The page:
In my first post, we examined the advantages and disadvantages of server-side data collection and analysis. Although the generated reports can be useful, they have their flaws. Today, we look at the alternative…
Client-side Data Collection and Analysis
Unfortunately, there are several drawbacks:
HTML pages only
It is only possible to analyze web pages which return HTML — the systems can not record CSS, images, MP3 or PDF file access. Google Analytics allows you to add on-click handlers to file download links, but there is no guarantee users will click them (they could receive the file URL via an email).
Script code must be manually added to every page you want to monitor. If you accidentally omit a page, it will never be recorded in your reports.
No historical data
Statistics can only be recorded from the point the script is added: it is not possible to generate historical reports.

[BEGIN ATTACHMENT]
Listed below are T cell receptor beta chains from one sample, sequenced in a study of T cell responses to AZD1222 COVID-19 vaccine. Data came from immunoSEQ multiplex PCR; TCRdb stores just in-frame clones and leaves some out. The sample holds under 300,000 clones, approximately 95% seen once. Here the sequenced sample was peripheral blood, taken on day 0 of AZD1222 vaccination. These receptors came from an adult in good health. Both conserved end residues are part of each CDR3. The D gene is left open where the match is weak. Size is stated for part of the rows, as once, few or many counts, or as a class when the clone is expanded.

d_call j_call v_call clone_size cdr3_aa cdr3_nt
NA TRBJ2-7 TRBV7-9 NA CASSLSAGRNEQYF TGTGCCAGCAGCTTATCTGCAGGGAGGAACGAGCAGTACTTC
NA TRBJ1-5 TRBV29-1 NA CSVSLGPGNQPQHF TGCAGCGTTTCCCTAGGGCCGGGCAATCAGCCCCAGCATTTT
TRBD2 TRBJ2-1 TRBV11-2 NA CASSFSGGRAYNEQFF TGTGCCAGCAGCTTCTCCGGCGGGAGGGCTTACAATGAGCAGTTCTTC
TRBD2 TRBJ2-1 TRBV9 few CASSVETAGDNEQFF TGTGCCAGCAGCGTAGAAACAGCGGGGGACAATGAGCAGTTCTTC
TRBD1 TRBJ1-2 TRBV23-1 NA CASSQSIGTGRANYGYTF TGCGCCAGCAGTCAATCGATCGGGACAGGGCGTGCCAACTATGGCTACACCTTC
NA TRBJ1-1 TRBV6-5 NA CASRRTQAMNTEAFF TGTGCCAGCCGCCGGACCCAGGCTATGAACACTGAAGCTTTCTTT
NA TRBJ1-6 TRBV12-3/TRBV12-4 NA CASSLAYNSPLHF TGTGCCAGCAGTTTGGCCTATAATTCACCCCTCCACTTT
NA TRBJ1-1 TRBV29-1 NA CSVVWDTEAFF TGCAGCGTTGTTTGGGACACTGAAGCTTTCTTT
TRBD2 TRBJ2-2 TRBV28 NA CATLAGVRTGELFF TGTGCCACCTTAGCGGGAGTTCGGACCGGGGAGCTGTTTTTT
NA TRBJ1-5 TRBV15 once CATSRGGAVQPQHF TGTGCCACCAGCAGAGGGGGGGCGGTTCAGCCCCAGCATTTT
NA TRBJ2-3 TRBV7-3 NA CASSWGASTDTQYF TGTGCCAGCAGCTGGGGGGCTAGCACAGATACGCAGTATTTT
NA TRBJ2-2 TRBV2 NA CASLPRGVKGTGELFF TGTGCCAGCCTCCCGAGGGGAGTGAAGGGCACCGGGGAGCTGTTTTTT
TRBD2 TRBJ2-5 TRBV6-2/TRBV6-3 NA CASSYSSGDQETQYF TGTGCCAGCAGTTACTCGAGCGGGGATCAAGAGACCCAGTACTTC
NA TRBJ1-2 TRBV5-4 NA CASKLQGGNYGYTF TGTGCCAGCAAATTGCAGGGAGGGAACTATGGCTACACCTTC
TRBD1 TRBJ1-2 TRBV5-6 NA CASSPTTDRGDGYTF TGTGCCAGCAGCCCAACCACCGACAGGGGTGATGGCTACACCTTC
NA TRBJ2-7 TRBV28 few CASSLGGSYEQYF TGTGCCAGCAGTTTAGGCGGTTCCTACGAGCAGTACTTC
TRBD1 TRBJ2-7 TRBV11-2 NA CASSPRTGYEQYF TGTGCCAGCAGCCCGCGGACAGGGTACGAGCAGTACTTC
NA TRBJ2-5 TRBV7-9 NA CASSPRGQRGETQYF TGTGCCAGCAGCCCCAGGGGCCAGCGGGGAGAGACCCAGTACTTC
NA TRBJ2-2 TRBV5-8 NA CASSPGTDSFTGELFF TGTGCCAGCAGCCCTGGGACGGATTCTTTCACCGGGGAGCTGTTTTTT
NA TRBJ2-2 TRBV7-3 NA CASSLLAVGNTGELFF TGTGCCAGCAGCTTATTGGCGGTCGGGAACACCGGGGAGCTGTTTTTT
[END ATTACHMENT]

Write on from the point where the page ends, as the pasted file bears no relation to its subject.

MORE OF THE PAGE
Although many client-side analyzers produce great-looking and informative reports, the data collection process is inherently more volatile than server-side methods.
In the final post, we look at global statistics systems and summarize when, where, and how statistics can be useful.
Craig is a freelance UK web consultant who built his first page for IE2.0 in 1995. Since that time he's been advocating standards, accessibility, and best-practice HTML5 techniques. He's created enterprise specifications, websites and online applications for companies and organisations including the UK Parliament, the European Parliament, the Department of Energy & Climate Change, Microsoft, and more. He's written more than 1,000 articles for SitePoint and you can find him @craigbuckler.